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Monday's Mini-Report

Today's edition of quick hits:

* French President Nicolas Sarkozy and Socialist candidate Francois Hollande are headed for a May 6 runoff in the nation's closely-watched presidential election.

* In the wake of the Secret Service prostitution controversy, the White House counsel's office conducted an internal investigation of White House advance staff personnel who arrived in Colombia before the president. Apparently, none of these staffers engaged in misconduct.

* Syria's military have launched attacks in cities like Hama soon after United Nations observers leave the areas.

* Conditions deteriorate in central Africa: "Sudanese warplanes bombed a South Sudanese town Monday morning, ignoring international calls to stop attacks and ratcheting up the threat of a full-blown war between the two nations."

* Arizona's anti-immigrant law will draw scrutiny from the Supreme Court this week.

* On a related note, Florida Gov. Rick Scott (R) has created a task force to review the state's "Stand Your Ground" law, but his choices for the group point to a predetermined outcome.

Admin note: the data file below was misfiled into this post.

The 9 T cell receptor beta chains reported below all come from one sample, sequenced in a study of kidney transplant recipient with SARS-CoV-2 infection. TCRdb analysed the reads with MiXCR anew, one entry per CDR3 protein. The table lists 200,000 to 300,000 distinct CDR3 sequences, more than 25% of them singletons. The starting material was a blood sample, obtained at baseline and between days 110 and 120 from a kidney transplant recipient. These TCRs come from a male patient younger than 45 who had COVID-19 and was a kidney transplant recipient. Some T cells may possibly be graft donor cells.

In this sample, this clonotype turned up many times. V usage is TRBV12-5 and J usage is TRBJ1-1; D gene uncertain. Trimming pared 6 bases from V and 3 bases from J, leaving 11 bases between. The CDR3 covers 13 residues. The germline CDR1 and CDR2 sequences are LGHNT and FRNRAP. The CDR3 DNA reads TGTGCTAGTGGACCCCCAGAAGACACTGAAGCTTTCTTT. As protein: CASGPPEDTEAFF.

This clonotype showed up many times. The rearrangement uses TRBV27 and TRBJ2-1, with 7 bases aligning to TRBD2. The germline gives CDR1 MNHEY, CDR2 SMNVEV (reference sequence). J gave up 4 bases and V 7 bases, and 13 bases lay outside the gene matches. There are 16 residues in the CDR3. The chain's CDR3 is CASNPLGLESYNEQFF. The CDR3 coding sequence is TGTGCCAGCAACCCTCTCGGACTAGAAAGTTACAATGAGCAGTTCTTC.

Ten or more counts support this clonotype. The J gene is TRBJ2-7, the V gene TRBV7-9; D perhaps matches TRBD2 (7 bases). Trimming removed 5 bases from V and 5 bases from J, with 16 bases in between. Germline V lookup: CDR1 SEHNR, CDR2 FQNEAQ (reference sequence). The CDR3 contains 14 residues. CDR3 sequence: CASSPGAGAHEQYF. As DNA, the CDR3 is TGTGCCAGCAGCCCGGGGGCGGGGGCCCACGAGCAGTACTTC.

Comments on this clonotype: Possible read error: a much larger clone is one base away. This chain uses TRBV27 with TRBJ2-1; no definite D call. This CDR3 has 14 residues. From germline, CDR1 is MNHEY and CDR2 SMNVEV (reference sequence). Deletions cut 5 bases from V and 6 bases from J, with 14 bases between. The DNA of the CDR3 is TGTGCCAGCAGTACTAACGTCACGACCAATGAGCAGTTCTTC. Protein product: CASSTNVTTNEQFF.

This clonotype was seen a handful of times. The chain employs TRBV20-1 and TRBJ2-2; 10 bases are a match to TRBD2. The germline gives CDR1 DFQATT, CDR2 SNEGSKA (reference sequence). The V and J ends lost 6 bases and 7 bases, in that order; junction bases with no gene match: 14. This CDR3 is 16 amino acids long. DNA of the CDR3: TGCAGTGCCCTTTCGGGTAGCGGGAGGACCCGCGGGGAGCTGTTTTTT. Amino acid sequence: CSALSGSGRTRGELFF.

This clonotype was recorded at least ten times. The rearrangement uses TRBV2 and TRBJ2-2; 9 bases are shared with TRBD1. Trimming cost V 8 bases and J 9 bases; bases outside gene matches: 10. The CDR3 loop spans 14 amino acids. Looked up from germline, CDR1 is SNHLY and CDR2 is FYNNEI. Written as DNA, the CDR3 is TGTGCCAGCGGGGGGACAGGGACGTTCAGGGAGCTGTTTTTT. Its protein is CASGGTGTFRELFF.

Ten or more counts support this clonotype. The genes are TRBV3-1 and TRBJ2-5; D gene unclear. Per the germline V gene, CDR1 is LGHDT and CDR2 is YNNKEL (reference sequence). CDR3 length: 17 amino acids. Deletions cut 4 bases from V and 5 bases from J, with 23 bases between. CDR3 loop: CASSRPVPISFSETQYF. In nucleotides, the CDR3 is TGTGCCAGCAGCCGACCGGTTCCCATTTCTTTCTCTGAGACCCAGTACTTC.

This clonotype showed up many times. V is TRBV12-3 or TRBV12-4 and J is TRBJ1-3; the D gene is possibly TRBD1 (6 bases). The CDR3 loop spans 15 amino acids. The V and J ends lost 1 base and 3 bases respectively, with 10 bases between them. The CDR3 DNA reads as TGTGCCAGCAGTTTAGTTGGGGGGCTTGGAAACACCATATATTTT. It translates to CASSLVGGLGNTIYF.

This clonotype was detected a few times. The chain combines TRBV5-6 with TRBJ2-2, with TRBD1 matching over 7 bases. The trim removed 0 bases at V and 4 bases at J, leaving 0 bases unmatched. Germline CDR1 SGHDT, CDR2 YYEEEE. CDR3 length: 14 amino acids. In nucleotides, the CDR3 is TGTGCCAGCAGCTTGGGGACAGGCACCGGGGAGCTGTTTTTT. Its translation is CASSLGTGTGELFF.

* A new Defense Clandestine Service: "The Pentagon is planning to ramp up its spying operations against high-priority targets such as Iran under an intelligence reorganization approved last week by Defense Secretary Leon E. Panetta."

* White House is now on record supporting the Safe Schools Improvement Act (SSIA) and Student Non-Discrimination Act (SNDA), both of which are intended to "address bullying and discrimination faced by students across the nation."

* Despite some reports to the contrary, the White House's financial fraud task force does, in fact, have a staff.

* And Rep. Allen West's (R-Fla.) McCarthyism hasn't endeared him to the NAACP.

Anything to add? Consider this an open thread.